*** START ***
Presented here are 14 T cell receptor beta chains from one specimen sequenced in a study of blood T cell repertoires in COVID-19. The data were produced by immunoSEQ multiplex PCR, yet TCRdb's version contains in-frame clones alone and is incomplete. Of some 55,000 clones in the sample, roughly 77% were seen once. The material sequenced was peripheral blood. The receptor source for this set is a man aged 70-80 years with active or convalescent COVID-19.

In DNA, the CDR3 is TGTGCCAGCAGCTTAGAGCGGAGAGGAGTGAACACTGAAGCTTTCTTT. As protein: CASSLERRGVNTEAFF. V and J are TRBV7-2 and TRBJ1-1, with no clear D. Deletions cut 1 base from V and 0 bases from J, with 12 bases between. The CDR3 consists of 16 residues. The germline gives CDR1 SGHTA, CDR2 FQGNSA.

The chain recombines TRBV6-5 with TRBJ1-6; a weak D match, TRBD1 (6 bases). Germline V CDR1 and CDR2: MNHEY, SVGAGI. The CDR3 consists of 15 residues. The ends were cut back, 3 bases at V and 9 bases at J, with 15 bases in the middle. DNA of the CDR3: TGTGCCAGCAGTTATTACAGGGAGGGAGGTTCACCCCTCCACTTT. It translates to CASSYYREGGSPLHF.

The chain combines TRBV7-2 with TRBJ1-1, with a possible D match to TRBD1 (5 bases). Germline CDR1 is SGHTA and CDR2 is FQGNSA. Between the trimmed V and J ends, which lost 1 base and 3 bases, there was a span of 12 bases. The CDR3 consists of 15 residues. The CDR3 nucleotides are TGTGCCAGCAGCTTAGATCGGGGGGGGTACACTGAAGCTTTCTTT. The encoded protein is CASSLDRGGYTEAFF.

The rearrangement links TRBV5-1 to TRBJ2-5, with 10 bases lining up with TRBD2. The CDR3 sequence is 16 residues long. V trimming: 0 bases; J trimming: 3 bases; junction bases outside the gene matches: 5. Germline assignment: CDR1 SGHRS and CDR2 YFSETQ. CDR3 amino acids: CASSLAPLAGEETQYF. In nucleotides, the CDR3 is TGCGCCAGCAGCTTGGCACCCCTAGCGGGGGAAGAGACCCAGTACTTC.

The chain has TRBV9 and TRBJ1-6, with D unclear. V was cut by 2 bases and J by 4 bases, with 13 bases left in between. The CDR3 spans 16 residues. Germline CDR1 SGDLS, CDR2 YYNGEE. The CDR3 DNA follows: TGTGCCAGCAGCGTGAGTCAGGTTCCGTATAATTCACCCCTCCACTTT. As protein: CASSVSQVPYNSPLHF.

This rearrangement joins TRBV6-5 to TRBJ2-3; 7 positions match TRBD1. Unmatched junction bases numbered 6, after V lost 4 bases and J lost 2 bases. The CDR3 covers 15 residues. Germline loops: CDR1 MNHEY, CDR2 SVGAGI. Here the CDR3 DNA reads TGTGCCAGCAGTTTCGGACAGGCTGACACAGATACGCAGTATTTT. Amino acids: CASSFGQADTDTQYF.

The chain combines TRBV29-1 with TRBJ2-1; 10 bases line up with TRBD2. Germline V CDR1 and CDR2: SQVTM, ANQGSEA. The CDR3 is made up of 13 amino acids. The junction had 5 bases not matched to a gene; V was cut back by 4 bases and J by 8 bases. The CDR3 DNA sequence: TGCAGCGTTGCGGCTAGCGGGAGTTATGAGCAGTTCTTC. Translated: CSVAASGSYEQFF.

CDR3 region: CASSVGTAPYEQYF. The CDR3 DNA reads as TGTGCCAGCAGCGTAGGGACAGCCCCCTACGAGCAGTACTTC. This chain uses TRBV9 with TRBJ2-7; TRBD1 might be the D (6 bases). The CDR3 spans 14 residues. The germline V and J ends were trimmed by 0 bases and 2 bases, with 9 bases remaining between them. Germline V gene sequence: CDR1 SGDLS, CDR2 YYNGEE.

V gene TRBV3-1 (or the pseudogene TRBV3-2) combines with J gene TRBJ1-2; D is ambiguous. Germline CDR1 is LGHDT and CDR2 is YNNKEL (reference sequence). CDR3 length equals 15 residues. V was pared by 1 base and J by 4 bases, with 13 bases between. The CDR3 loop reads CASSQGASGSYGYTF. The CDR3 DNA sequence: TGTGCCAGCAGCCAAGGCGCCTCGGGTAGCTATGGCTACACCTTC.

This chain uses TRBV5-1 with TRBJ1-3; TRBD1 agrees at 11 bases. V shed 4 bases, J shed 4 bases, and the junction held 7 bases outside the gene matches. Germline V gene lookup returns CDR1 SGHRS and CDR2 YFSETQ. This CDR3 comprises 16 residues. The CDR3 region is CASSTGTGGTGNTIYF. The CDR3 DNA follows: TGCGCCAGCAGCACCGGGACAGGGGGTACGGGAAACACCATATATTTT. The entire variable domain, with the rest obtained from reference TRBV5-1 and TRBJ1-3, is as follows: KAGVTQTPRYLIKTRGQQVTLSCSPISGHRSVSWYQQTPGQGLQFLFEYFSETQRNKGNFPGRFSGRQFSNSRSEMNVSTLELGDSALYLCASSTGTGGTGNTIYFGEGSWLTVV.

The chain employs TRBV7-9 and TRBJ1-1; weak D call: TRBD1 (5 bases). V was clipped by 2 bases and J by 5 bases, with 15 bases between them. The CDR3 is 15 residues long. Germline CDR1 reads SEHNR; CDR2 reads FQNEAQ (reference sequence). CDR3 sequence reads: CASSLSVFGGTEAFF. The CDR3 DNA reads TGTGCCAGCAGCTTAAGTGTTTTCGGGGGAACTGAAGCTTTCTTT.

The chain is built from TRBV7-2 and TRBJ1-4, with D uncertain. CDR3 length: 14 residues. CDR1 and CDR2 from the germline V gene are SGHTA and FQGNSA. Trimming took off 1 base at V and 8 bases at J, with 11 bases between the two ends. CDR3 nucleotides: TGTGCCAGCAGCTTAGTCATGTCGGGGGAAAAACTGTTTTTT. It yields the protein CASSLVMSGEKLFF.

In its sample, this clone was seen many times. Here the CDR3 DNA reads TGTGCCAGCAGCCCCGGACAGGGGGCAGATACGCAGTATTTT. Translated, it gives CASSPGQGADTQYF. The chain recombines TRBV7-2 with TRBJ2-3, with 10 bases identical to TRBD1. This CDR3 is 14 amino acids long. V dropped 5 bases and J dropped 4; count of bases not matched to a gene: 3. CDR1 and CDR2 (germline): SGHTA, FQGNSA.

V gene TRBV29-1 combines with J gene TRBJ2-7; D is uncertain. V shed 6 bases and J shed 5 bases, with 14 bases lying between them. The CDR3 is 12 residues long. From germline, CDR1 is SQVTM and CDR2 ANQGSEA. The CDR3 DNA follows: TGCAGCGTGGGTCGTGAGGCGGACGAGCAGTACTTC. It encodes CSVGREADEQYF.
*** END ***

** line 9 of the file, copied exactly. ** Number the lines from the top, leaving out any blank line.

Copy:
CDR3 region: CASSVGTAPYEQYF. The CDR3 DNA reads as TGTGCCAGCAGCGTAGGGACAGCCCCCTACGAGCAGTACTTC. This chain uses TRBV9 with TRBJ2-7; TRBD1 might be the D (6 bases). The CDR3 spans 14 residues. The germline V and J ends were trimmed by 0 bases and 2 bases, with 9 bases remaining between them. Germline V gene sequence: CDR1 SGDLS, CDR2 YYNGEE.